2 Companies Testing Drugs for HCM

Two San Francisco based companies are now conducting clinical trials for three drugs specifically targeting HCM.

MyoKardia, which was founded in 2012 by a group of HCM researchers (including Stanford’s James Spudich, one of the founders of Cytokinetics – the second company conducting a HCM drug trial – see below), was the first entrant into the HCM area with the development of its drug, mavacamten (formerly known as MYK-461).

Mavacamten is currently the subject of the Phase 3 EXPLORER-HCM clinical trial for obstructive HCM, now fully enrolled with results expected in 2020, as well as the Phase 2 MAVERICK-HCM trial for non-obstructive HCM, with results are expected later this year.

And, MyoKardia announced this week that it is will begin testing a second drug for HCM.  The new drug, currently known as MYK-224, is the subject of a new Phase 1 clinical trial.  This drug targets the sarcomeric proteins of the heart muscle like MyoKardia’s first drug, mavacamten. According to the press release, MYK-224 may provide dosing advantages for some patients over other drugs.

Cytokinetics, a company founded in 1998 which was previously focused on other muscle related conditions like ALS, has decided to set its sights on HCM.  Cytokinetics is currently conducting a Phase 1 clinical trial assessing the safety and tolerability of its drug CK-274, a cardiac myosin inhibitor intended to reduce cardiac contractility.

At a recent cardiology meeting in Boston, Cytokinetics presented data showing that CK-274 decreased cardiac contractility in healthy animals.

Stay tuned to HCMBeat for the latest details and updates about these drugs.

UPDATE:  Data Presented at August 31, 2019 European Society of Cardiology Congress in Paris

At ESC, MyoKardia announced results from the PIONEER-Open Label Extension study from 12 patients who had been enrolled in the Phase 2 PIONEER-HCM study of mavacamten. These patients were evaluated after a total of 36 weeks on the drug.  The study results showed reduction in both resting and provoked left ventricular outflow tract gradients, while left ventricular ejection fraction remained normal at all times.  Further, certain biomarkers of heart disease showed improvement with mavacamten treatment.  Most strikingly, NT-proBNP, a blood indicator of cardiac wall stress, decreased almost to normal.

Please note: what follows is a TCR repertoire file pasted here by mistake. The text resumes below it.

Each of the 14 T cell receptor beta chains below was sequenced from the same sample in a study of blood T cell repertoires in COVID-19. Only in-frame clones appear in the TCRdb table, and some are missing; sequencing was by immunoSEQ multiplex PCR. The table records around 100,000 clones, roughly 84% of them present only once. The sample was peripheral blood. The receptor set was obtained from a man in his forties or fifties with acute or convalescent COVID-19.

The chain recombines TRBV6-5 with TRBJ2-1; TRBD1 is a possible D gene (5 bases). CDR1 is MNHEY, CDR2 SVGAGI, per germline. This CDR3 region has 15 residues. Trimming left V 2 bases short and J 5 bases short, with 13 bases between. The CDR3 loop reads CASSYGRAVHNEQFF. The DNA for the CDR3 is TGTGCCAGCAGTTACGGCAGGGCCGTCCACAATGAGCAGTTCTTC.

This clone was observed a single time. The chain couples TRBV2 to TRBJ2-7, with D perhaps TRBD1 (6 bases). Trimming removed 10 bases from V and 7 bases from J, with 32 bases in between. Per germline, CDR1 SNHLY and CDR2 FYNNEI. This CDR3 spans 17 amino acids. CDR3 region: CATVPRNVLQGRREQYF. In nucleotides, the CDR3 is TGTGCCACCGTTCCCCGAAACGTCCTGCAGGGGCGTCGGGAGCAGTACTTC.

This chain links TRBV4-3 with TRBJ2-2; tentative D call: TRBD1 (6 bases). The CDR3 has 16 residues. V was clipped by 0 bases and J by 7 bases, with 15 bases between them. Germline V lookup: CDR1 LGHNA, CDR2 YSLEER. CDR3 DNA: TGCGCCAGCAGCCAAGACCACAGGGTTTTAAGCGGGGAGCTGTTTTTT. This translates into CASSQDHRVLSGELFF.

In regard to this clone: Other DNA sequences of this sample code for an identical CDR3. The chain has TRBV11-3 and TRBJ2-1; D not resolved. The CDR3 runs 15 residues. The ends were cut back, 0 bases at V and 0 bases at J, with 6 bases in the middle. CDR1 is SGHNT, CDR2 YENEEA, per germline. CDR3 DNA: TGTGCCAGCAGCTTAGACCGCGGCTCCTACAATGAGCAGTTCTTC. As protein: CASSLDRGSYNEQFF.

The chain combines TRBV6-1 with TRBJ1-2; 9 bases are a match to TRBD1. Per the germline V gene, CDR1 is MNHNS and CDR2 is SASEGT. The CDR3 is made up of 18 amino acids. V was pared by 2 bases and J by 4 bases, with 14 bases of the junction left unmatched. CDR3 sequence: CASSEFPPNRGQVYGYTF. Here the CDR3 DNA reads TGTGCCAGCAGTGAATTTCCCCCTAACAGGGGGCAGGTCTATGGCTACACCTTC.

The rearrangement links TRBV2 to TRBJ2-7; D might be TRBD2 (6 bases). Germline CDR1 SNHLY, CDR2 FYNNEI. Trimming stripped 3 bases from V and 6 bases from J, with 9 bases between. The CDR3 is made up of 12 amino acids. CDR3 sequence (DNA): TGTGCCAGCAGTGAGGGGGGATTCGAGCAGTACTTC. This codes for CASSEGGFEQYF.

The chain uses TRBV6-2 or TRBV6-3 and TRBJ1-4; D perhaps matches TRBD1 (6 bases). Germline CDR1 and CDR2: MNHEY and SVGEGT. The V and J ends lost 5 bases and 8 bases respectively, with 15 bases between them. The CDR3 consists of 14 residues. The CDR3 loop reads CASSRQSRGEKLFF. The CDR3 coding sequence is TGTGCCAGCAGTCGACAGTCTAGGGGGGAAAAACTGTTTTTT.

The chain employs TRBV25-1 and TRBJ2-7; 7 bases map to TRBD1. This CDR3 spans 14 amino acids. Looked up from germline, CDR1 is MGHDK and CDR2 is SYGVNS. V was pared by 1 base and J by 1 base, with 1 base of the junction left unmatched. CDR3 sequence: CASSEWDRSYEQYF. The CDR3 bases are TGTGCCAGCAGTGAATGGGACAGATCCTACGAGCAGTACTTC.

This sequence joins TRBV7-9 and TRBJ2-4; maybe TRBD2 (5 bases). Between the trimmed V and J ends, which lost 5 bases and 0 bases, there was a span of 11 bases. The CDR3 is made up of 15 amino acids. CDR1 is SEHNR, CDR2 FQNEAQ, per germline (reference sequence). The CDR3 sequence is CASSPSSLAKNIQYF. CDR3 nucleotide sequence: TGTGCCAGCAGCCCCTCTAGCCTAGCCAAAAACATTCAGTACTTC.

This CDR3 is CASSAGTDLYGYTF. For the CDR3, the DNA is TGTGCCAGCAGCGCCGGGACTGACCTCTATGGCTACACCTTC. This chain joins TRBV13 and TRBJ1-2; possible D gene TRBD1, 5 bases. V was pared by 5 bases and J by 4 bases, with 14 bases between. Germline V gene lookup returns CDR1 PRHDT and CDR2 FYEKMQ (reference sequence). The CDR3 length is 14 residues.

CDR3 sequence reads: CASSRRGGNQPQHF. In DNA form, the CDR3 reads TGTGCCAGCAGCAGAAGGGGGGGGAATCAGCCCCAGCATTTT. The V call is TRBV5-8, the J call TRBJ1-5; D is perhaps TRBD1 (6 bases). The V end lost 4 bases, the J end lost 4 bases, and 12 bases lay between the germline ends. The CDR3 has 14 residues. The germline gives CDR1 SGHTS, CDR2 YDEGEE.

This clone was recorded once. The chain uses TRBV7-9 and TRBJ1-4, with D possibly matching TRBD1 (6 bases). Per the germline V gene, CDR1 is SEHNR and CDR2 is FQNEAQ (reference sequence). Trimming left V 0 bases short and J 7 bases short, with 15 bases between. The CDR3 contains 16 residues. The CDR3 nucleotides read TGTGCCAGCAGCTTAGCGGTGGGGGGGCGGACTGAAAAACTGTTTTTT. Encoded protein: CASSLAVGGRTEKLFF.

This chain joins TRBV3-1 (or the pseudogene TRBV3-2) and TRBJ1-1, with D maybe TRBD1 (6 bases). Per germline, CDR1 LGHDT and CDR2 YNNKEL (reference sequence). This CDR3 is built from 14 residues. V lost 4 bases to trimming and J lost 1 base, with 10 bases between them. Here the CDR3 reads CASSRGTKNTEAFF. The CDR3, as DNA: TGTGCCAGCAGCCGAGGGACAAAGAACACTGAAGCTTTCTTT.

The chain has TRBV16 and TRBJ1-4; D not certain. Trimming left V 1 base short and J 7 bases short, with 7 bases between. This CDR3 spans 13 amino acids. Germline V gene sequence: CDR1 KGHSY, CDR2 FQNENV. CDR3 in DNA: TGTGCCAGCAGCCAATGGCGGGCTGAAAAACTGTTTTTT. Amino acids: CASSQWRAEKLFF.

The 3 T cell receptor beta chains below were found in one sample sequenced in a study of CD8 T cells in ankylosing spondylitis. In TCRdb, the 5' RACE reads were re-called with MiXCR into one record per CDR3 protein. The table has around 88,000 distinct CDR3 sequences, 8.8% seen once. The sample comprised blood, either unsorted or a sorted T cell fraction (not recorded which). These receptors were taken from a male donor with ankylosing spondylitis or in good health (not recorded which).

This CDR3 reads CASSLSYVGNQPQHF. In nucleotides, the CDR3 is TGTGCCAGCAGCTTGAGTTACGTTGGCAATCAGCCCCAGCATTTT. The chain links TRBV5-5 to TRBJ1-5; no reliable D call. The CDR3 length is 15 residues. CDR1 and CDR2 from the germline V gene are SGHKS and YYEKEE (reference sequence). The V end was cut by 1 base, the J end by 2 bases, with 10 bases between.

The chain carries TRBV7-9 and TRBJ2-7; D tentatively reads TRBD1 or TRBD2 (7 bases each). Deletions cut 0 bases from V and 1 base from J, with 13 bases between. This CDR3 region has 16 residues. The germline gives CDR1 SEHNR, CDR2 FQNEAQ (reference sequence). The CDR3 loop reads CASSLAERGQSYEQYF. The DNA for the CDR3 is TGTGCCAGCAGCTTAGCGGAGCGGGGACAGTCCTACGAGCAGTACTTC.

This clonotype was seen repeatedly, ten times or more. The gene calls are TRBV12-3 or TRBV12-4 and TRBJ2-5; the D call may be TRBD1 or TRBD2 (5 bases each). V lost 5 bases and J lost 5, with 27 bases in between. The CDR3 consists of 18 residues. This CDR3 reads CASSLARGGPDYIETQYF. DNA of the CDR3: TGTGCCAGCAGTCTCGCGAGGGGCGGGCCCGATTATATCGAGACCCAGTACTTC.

DISCLOSURES:  HCMBEAT HAS RECEIVED PAST UNRESTRICTED EDUCATIONAL GRANTS FROM MYOKARDIA.  ADDITIONALLY, CYNTHIA BURSTEIN WALDMAN OF HCMBEAT SERVES AS A PATIENT ADVISOR ON THE STEERING COMMITTEE FOR MYOKARDIA’S EXPLORER TRIAL.

Scientists Get $10 Million Grant to Develop HCM Treatments

A group of scientists led by Stanford University’s Dr. James Spudich, working together with researchers from the University of California-Santa Barbara, the University of Washington and the Institut Curie in Paris, has recently been awarded a $10 million grant by the National Institute of General Medical Sciences to develop novel treatments for hypertrophic cardiomyopathy (HCM). 

The researchers hope that the added resources from this grant will help them find ways to correct pathological heart protein changes they believe to be at the root of HCM. The team then plans to partner with pharmaceutical companies to develop more personalized approaches to HCM treatment.

Dr. Spudich has long been involved in HCM research and has been a founder of two separate companies which are currently engaged in drug trials for potential HCM treatments:  MyoKardia and Cytokinetics.

A story about Dr. Spudich and the inspiration for his work was featured in this recent post on HCMBeat.

Positive Results for MyoKardia Drug Mavacamten

This week in the journal Annals of Internal Medicine, MyoKardia reported positive results from its open label phase 2 clinical trial of its drug mavacamten (formerly known as MYK-461) for obstructive hypertrophic cardiomyopathy. The study was conducted at 5 HCM centers and enrolled 21 subjects with  obstructive HCM. All subjects saw some degree of improvement to their condition after taking mavacamten.

Continue reading “Positive Results for MyoKardia Drug Mavacamten”

The High Hanging Fruit: Treatment for Non-Obstructive HCM – Commentary by Dr. Sharlene Day